In our search for good magazines espousing the values of simplicity, one was a particularly serendipitous find. A quick glance at the pages of MaryJanesFarm
showed that this magazine was exactly what the cover promised: "Simple Solutions for Organic Living." Instructions on re-covering ironing boards and how to throw together a decent one-skillet supper were interspersed with articles on garage sales, a catalog of organic products you can order and pages and pages of helpful hints. The overall design was both simple and lively, incorporating a public bulletin board sensibility in many of the sections. Best of all, there was a noticeable dearth of advertising. We were already impressed and then we noticed a lot of the helpful hints were sent in from readers in Moscow, Pullman, Spokane and Lewiston. Curious, we went to look at the masthead and discovered that this fine magazine is, in fact, published in Moscow, Idaho.
"The magazine is selling really well, and it sells so easily," says Mary Jane Butters, publisher and editor in chief. "After eight years, I've found something that really works."
Butters has been fascinated with the concept of organic fast food ever since moving onto her farm in the rolling hills outside Moscow 16 years ago. Her line of organic foods for backpackers, produced at her Paradise Farms, has already been a popular staple at REI. In recent years, she has expanded into marketing her organic soup packets and baking mixes to cubicle dwellers and dorm-room chefs. These days she's hoping to reach the average home cook who wants to eat healthy but seldom has the time to keep such a commitment. And this is where MaryJanesFarm comes in.
"It just sort of evolved. It started out as a catalog for the food we sell," says Butters. "But I kept wanting to add things. We have this area on our Web site where our customers write in and I wanted to put this in the catalog, as we were calling it then. I'm also a voracious magazine reader -- at one time, I was subscribing to 55 different magazines -- and I had this long list of annoying things about magazines and that helped me form a concept of how I would want to do a magazine. As it stands now, it's one part catalog and two parts magazine."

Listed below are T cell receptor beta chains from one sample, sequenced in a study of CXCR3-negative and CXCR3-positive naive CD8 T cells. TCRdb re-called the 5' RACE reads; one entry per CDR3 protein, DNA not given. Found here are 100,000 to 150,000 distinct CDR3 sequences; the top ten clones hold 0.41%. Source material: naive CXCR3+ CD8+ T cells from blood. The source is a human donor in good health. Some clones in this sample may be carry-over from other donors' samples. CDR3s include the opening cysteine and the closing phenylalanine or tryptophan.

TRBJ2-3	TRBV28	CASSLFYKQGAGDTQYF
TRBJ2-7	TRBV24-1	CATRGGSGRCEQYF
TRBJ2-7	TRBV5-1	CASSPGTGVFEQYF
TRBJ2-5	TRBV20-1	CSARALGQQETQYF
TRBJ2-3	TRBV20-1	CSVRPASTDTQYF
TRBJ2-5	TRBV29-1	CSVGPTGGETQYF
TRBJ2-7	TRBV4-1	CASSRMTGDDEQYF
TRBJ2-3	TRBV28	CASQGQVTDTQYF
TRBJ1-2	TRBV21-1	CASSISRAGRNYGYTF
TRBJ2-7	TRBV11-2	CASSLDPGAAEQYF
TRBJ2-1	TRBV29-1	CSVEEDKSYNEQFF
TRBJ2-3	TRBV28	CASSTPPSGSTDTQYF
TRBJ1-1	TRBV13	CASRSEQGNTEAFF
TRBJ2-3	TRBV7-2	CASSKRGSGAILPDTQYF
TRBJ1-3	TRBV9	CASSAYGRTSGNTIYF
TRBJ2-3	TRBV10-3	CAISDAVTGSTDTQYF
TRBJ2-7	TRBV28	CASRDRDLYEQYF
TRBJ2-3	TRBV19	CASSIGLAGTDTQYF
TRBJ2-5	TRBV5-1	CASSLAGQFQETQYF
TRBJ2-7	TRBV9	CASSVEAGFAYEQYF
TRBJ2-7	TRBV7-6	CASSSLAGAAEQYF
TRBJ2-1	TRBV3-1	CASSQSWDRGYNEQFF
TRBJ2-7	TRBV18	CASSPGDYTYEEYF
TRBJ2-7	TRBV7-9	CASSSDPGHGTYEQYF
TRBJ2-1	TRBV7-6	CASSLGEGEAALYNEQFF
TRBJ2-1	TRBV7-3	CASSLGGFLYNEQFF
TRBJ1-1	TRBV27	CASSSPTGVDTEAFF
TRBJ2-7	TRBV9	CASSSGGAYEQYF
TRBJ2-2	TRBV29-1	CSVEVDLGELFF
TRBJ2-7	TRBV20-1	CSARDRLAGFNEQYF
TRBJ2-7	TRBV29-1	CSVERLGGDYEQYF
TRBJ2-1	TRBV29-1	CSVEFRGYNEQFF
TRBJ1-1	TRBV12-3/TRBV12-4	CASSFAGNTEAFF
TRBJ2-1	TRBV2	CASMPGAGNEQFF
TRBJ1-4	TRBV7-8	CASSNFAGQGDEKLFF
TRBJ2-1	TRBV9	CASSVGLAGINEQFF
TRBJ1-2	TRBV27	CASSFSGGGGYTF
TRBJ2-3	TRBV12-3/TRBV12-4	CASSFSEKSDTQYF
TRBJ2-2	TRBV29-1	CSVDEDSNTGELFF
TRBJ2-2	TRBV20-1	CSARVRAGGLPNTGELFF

The magazine has only been out on the stands for about two months, but it's already taken off. Butters says that in addition to Auntie's, the magazine is also being carried by the University of Idaho bookstore, Tidyman's in Moscow and at Global Folk Art and Huckleberry's in Spokane. A crew from the Food Network also just visited Butters at her farm to film a segment to air next fall.
While the first section of the magazine, the catalog, is technically advertising, it's refreshing that the rest of the magazine is almost completely free of ads. We did find one ad, but it's for a local cottage enterprise, Cowgirl Chocolates, which is run by Moscow artist Marilyn Lysohir. All in all there's a really nice community feel to the whole endeavor, and it helps illustrate Butters' philosophy of doing business.
"Everything about this is different. We're not using a lot of middle people. When you stack up a lot of middle people, things like loyalty just go by the wayside, pricing becomes more of an issue, and it's just a real dog-eat-dog situation. That's not how I wanted to do things," she says. She adds that the printing costs for a smallish run are rather high, but as the magazine expands she'll be able to put the magazine out using web press publishing, which will help production costs considerably. Realizing that her first issue is a big hit, Butters is already mapping out the second,
"I dreamed up the second issue while lying in bed," she laughs. "I lay there for two hours because it was nice and warm, and I visualized the next issue page by page. I finally got up and lit a fire and then fed it all into my computer. It took about three hours. After that I called my graphics person and said, 'Okay, I'm ready to start working on the next one.' "
-- sheri boggs
MaryJanesFarm can be reached at 1-888-750-6004 or at www.maryjanesfarm.org
All the farms I remember from growing up in North Idaho and Eastern Washington were not what you'd call stylish. In fact, what I do remember are blocky sofas covered in that ubiquitous mauve upholstery, copper Jell-O molds lining the kitche
First things first. Author Claire Rudolf Murphy has it on good authority that "Sacajawea" is pronounced the way we've always done it here in the Inland Northwest. Soft "j" sound, accents on the first and fourth syllables. Of course now, his